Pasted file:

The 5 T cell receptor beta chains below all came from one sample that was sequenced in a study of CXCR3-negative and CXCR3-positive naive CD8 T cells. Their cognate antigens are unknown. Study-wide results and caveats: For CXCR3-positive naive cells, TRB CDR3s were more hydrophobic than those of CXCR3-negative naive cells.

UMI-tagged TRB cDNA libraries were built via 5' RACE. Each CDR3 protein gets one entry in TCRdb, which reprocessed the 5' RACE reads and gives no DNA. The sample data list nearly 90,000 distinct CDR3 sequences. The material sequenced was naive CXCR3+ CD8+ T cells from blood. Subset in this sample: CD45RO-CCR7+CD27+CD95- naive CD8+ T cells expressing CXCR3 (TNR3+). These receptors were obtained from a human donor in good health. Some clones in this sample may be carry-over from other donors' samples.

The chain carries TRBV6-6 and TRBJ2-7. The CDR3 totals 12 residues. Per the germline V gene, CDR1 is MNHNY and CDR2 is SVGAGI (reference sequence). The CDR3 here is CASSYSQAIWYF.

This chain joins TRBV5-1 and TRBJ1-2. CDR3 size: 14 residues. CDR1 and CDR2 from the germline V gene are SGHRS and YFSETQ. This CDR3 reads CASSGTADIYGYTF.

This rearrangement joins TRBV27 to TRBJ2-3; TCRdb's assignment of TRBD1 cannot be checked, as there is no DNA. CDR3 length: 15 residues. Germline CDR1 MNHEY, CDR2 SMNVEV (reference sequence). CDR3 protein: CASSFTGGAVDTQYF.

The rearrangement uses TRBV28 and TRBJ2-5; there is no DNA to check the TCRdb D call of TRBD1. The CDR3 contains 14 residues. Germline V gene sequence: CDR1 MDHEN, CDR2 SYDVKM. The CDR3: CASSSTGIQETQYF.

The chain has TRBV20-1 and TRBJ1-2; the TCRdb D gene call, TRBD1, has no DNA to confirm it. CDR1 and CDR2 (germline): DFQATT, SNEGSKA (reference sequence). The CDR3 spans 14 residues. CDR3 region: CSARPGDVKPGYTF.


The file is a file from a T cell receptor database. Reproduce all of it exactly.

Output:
The 5 T cell receptor beta chains below all came from one sample that was sequenced in a study of CXCR3-negative and CXCR3-positive naive CD8 T cells. Their cognate antigens are unknown. Study-wide results and caveats: For CXCR3-positive naive cells, TRB CDR3s were more hydrophobic than those of CXCR3-negative naive cells.

UMI-tagged TRB cDNA libraries were built via 5' RACE. Each CDR3 protein gets one entry in TCRdb, which reprocessed the 5' RACE reads and gives no DNA. The sample data list nearly 90,000 distinct CDR3 sequences. The material sequenced was naive CXCR3+ CD8+ T cells from blood. Subset in this sample: CD45RO-CCR7+CD27+CD95- naive CD8+ T cells expressing CXCR3 (TNR3+). These receptors were obtained from a human donor in good health. Some clones in this sample may be carry-over from other donors' samples.

The chain carries TRBV6-6 and TRBJ2-7. The CDR3 totals 12 residues. Per the germline V gene, CDR1 is MNHNY and CDR2 is SVGAGI (reference sequence). The CDR3 here is CASSYSQAIWYF.

This chain joins TRBV5-1 and TRBJ1-2. CDR3 size: 14 residues. CDR1 and CDR2 from the germline V gene are SGHRS and YFSETQ. This CDR3 reads CASSGTADIYGYTF.

This rearrangement joins TRBV27 to TRBJ2-3; TCRdb's assignment of TRBD1 cannot be checked, as there is no DNA. CDR3 length: 15 residues. Germline CDR1 MNHEY, CDR2 SMNVEV (reference sequence). CDR3 protein: CASSFTGGAVDTQYF.

The rearrangement uses TRBV28 and TRBJ2-5; there is no DNA to check the TCRdb D call of TRBD1. The CDR3 contains 14 residues. Germline V gene sequence: CDR1 MDHEN, CDR2 SYDVKM. The CDR3: CASSSTGIQETQYF.

The chain has TRBV20-1 and TRBJ1-2; the TCRdb D gene call, TRBD1, has no DNA to confirm it. CDR1 and CDR2 (germline): DFQATT, SNEGSKA (reference sequence). The CDR3 spans 14 residues. CDR3 region: CSARPGDVKPGYTF.